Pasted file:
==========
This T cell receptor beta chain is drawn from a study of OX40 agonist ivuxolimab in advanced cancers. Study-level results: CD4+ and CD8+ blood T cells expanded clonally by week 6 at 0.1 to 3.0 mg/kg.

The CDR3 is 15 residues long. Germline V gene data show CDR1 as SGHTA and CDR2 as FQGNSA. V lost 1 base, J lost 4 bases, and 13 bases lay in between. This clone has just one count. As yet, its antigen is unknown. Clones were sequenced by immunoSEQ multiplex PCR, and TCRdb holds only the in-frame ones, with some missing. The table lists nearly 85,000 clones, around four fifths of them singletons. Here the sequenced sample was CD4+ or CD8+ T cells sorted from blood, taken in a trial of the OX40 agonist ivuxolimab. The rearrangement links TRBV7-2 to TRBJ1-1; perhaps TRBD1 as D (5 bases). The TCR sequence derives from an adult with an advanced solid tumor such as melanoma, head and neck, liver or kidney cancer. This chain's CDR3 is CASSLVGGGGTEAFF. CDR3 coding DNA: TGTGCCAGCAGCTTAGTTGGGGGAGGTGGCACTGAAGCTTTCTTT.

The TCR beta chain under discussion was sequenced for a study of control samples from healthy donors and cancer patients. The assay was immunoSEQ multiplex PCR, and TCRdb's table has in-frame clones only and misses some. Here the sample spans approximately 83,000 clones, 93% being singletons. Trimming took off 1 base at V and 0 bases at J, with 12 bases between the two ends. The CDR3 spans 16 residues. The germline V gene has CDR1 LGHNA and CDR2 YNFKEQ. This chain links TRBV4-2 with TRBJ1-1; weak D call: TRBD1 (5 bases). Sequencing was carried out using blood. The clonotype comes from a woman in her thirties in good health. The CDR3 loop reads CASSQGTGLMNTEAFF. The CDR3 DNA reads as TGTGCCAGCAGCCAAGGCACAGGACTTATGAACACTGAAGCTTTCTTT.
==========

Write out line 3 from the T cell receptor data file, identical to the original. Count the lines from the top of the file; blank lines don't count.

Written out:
The TCR beta chain under discussion was sequenced for a study of control samples from healthy donors and cancer patients. The assay was immunoSEQ multiplex PCR, and TCRdb's table has in-frame clones only and misses some. Here the sample spans approximately 83,000 clones, 93% being singletons. Trimming took off 1 base at V and 0 bases at J, with 12 bases between the two ends. The CDR3 spans 16 residues. The germline V gene has CDR1 LGHNA and CDR2 YNFKEQ. This chain links TRBV4-2 with TRBJ1-1; weak D call: TRBD1 (5 bases). Sequencing was carried out using blood. The clonotype comes from a woman in her thirties in good health. The CDR3 loop reads CASSQGTGLMNTEAFF. The CDR3 DNA reads as TGTGCCAGCAGCCAAGGCACAGGACTTATGAACACTGAAGCTTTCTTT.